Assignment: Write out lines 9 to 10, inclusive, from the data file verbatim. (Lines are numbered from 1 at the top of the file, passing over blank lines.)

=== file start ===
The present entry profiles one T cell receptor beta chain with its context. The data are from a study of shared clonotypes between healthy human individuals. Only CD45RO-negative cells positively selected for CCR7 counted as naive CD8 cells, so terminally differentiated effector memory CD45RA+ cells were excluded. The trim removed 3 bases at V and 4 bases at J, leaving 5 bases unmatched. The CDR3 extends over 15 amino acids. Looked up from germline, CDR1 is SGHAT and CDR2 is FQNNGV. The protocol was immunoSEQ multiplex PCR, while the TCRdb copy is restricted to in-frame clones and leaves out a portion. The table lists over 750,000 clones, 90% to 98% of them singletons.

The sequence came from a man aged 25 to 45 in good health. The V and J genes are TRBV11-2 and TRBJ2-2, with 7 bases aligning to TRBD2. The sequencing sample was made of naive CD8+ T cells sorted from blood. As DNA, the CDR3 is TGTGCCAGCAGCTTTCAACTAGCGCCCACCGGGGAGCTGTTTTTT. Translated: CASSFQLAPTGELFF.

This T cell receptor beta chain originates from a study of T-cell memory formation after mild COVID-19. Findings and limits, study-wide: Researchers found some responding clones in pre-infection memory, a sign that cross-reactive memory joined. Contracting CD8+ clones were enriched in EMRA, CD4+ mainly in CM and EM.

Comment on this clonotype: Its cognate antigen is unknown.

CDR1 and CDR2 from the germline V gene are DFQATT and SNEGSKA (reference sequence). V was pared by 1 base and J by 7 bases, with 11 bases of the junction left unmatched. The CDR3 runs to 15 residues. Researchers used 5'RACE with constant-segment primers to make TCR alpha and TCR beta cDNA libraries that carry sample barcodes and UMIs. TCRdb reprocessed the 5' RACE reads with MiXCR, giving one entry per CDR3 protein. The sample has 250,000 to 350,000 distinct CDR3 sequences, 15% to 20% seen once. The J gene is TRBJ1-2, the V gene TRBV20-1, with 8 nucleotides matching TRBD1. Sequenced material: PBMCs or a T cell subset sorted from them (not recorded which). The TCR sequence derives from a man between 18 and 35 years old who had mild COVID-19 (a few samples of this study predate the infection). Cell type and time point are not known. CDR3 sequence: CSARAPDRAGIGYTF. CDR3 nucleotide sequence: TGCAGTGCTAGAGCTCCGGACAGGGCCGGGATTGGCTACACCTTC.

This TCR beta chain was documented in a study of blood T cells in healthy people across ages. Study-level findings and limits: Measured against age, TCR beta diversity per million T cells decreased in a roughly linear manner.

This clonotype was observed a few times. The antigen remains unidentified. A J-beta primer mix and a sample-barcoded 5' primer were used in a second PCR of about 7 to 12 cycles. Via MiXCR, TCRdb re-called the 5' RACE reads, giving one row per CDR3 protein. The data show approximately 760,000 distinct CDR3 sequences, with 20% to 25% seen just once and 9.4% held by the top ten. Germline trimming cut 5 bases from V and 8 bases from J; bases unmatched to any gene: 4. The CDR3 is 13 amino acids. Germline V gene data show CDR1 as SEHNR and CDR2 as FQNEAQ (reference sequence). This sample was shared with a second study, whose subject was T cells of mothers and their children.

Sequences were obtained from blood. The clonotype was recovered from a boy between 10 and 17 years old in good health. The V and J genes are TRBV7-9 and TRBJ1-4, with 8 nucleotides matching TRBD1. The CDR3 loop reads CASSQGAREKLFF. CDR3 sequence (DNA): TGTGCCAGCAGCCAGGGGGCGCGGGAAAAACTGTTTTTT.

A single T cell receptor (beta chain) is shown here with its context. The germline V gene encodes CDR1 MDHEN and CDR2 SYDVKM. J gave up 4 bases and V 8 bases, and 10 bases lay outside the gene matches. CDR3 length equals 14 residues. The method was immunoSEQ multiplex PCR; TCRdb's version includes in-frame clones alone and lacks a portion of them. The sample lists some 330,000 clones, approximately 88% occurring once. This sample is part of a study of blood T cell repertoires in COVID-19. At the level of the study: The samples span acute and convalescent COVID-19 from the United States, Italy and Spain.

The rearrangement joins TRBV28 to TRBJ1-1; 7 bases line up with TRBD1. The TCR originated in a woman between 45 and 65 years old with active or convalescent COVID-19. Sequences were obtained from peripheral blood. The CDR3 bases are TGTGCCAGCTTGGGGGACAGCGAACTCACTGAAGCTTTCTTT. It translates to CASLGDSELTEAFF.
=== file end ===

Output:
A single T cell receptor (beta chain) is shown here with its context. The germline V gene encodes CDR1 MDHEN and CDR2 SYDVKM. J gave up 4 bases and V 8 bases, and 10 bases lay outside the gene matches. CDR3 length equals 14 residues. The method was immunoSEQ multiplex PCR; TCRdb's version includes in-frame clones alone and lacks a portion of them. The sample lists some 330,000 clones, approximately 88% occurring once. This sample is part of a study of blood T cell repertoires in COVID-19. At the level of the study: The samples span acute and convalescent COVID-19 from the United States, Italy and Spain.

The rearrangement joins TRBV28 to TRBJ1-1; 7 bases line up with TRBD1. The TCR originated in a woman between 45 and 65 years old with active or convalescent COVID-19. Sequences were obtained from peripheral blood. The CDR3 bases are TGTGCCAGCTTGGGGGACAGCGAACTCACTGAAGCTTTCTTT. It translates to CASLGDSELTEAFF.